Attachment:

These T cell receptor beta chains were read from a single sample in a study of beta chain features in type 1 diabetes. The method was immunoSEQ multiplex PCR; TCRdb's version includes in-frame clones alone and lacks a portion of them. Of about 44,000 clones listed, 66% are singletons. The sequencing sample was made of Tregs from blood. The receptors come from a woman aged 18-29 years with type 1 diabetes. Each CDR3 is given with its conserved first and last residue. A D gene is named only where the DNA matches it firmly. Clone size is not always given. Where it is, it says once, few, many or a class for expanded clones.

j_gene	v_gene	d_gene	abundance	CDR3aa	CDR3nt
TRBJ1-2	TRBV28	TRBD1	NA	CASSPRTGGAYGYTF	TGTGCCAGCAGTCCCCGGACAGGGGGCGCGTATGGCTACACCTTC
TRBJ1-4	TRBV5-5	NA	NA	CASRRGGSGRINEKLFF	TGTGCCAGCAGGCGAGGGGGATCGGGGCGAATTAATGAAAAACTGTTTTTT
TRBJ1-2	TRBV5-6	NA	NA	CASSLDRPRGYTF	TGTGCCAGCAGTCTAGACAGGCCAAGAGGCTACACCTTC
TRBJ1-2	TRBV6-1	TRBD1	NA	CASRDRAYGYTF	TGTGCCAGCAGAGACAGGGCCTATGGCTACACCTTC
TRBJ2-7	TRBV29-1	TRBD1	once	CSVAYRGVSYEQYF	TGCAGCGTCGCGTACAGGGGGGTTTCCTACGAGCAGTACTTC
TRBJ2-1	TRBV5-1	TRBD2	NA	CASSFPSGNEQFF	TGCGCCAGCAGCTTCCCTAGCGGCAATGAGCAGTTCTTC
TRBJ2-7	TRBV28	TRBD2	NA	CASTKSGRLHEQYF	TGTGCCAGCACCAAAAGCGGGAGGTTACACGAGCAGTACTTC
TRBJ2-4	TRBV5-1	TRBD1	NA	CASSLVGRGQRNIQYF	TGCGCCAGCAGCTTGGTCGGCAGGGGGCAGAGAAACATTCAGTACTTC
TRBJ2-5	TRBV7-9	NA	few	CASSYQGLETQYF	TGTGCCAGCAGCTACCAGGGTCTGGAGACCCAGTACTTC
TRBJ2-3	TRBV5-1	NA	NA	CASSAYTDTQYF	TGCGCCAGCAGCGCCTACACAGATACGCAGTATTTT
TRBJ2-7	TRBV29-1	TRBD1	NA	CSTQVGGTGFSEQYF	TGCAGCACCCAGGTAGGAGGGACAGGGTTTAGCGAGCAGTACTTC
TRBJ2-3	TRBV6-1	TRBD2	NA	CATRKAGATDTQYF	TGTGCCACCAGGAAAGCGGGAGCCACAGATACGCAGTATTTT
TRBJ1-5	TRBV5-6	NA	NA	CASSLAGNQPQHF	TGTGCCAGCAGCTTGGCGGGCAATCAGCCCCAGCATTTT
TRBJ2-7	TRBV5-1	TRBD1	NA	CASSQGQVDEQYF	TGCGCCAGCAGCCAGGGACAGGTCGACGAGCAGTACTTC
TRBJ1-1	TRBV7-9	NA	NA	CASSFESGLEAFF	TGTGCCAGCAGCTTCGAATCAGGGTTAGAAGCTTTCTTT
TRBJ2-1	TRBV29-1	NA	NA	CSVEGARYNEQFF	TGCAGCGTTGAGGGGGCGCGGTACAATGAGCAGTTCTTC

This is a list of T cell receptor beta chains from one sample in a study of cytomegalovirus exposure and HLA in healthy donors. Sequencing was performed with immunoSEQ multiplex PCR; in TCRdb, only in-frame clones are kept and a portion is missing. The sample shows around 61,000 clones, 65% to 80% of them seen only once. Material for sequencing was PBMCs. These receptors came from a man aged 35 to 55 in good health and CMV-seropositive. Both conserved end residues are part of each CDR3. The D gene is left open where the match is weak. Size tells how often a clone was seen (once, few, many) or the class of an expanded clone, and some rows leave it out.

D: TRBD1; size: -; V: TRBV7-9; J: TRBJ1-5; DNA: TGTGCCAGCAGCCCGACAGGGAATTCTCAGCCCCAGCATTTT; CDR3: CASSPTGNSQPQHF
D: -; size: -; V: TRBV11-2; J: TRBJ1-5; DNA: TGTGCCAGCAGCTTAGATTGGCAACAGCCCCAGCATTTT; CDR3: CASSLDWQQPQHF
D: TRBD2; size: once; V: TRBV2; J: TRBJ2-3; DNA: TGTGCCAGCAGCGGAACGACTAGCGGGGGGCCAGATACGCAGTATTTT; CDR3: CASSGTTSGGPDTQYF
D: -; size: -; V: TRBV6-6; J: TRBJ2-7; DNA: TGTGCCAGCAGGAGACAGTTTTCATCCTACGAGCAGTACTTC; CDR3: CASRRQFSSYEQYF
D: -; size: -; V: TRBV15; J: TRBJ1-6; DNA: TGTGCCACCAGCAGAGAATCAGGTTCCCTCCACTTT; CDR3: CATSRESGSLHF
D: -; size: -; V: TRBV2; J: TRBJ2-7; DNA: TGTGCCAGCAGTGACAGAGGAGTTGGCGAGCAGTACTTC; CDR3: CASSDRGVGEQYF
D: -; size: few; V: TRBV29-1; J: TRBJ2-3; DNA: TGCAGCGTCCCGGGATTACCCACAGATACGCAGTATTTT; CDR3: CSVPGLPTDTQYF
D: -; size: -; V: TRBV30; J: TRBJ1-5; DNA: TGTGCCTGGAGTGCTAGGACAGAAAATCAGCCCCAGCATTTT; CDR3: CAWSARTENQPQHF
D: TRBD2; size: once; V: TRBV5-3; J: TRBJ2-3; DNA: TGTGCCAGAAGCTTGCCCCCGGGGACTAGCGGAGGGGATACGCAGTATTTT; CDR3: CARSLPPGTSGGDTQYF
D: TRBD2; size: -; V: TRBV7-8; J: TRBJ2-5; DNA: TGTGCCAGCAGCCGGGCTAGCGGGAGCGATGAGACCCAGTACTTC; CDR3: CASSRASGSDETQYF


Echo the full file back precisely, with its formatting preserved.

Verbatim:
These T cell receptor beta chains were read from a single sample in a study of beta chain features in type 1 diabetes. The method was immunoSEQ multiplex PCR; TCRdb's version includes in-frame clones alone and lacks a portion of them. Of about 44,000 clones listed, 66% are singletons. The sequencing sample was made of Tregs from blood. The receptors come from a woman aged 18-29 years with type 1 diabetes. Each CDR3 is given with its conserved first and last residue. A D gene is named only where the DNA matches it firmly. Clone size is not always given. Where it is, it says once, few, many or a class for expanded clones.

j_gene	v_gene	d_gene	abundance	CDR3aa	CDR3nt
TRBJ1-2	TRBV28	TRBD1	NA	CASSPRTGGAYGYTF	TGTGCCAGCAGTCCCCGGACAGGGGGCGCGTATGGCTACACCTTC
TRBJ1-4	TRBV5-5	NA	NA	CASRRGGSGRINEKLFF	TGTGCCAGCAGGCGAGGGGGATCGGGGCGAATTAATGAAAAACTGTTTTTT
TRBJ1-2	TRBV5-6	NA	NA	CASSLDRPRGYTF	TGTGCCAGCAGTCTAGACAGGCCAAGAGGCTACACCTTC
TRBJ1-2	TRBV6-1	TRBD1	NA	CASRDRAYGYTF	TGTGCCAGCAGAGACAGGGCCTATGGCTACACCTTC
TRBJ2-7	TRBV29-1	TRBD1	once	CSVAYRGVSYEQYF	TGCAGCGTCGCGTACAGGGGGGTTTCCTACGAGCAGTACTTC
TRBJ2-1	TRBV5-1	TRBD2	NA	CASSFPSGNEQFF	TGCGCCAGCAGCTTCCCTAGCGGCAATGAGCAGTTCTTC
TRBJ2-7	TRBV28	TRBD2	NA	CASTKSGRLHEQYF	TGTGCCAGCACCAAAAGCGGGAGGTTACACGAGCAGTACTTC
TRBJ2-4	TRBV5-1	TRBD1	NA	CASSLVGRGQRNIQYF	TGCGCCAGCAGCTTGGTCGGCAGGGGGCAGAGAAACATTCAGTACTTC
TRBJ2-5	TRBV7-9	NA	few	CASSYQGLETQYF	TGTGCCAGCAGCTACCAGGGTCTGGAGACCCAGTACTTC
TRBJ2-3	TRBV5-1	NA	NA	CASSAYTDTQYF	TGCGCCAGCAGCGCCTACACAGATACGCAGTATTTT
TRBJ2-7	TRBV29-1	TRBD1	NA	CSTQVGGTGFSEQYF	TGCAGCACCCAGGTAGGAGGGACAGGGTTTAGCGAGCAGTACTTC
TRBJ2-3	TRBV6-1	TRBD2	NA	CATRKAGATDTQYF	TGTGCCACCAGGAAAGCGGGAGCCACAGATACGCAGTATTTT
TRBJ1-5	TRBV5-6	NA	NA	CASSLAGNQPQHF	TGTGCCAGCAGCTTGGCGGGCAATCAGCCCCAGCATTTT
TRBJ2-7	TRBV5-1	TRBD1	NA	CASSQGQVDEQYF	TGCGCCAGCAGCCAGGGACAGGTCGACGAGCAGTACTTC
TRBJ1-1	TRBV7-9	NA	NA	CASSFESGLEAFF	TGTGCCAGCAGCTTCGAATCAGGGTTAGAAGCTTTCTTT
TRBJ2-1	TRBV29-1	NA	NA	CSVEGARYNEQFF	TGCAGCGTTGAGGGGGCGCGGTACAATGAGCAGTTCTTC

This is a list of T cell receptor beta chains from one sample in a study of cytomegalovirus exposure and HLA in healthy donors. Sequencing was performed with immunoSEQ multiplex PCR; in TCRdb, only in-frame clones are kept and a portion is missing. The sample shows around 61,000 clones, 65% to 80% of them seen only once. Material for sequencing was PBMCs. These receptors came from a man aged 35 to 55 in good health and CMV-seropositive. Both conserved end residues are part of each CDR3. The D gene is left open where the match is weak. Size tells how often a clone was seen (once, few, many) or the class of an expanded clone, and some rows leave it out.

D: TRBD1; size: -; V: TRBV7-9; J: TRBJ1-5; DNA: TGTGCCAGCAGCCCGACAGGGAATTCTCAGCCCCAGCATTTT; CDR3: CASSPTGNSQPQHF
D: -; size: -; V: TRBV11-2; J: TRBJ1-5; DNA: TGTGCCAGCAGCTTAGATTGGCAACAGCCCCAGCATTTT; CDR3: CASSLDWQQPQHF
D: TRBD2; size: once; V: TRBV2; J: TRBJ2-3; DNA: TGTGCCAGCAGCGGAACGACTAGCGGGGGGCCAGATACGCAGTATTTT; CDR3: CASSGTTSGGPDTQYF
D: -; size: -; V: TRBV6-6; J: TRBJ2-7; DNA: TGTGCCAGCAGGAGACAGTTTTCATCCTACGAGCAGTACTTC; CDR3: CASRRQFSSYEQYF
D: -; size: -; V: TRBV15; J: TRBJ1-6; DNA: TGTGCCACCAGCAGAGAATCAGGTTCCCTCCACTTT; CDR3: CATSRESGSLHF
D: -; size: -; V: TRBV2; J: TRBJ2-7; DNA: TGTGCCAGCAGTGACAGAGGAGTTGGCGAGCAGTACTTC; CDR3: CASSDRGVGEQYF
D: -; size: few; V: TRBV29-1; J: TRBJ2-3; DNA: TGCAGCGTCCCGGGATTACCCACAGATACGCAGTATTTT; CDR3: CSVPGLPTDTQYF
D: -; size: -; V: TRBV30; J: TRBJ1-5; DNA: TGTGCCTGGAGTGCTAGGACAGAAAATCAGCCCCAGCATTTT; CDR3: CAWSARTENQPQHF
D: TRBD2; size: once; V: TRBV5-3; J: TRBJ2-3; DNA: TGTGCCAGAAGCTTGCCCCCGGGGACTAGCGGAGGGGATACGCAGTATTTT; CDR3: CARSLPPGTSGGDTQYF
D: TRBD2; size: -; V: TRBV7-8; J: TRBJ2-5; DNA: TGTGCCAGCAGCCGGGCTAGCGGGAGCGATGAGACCCAGTACTTC; CDR3: CASSRASGSDETQYF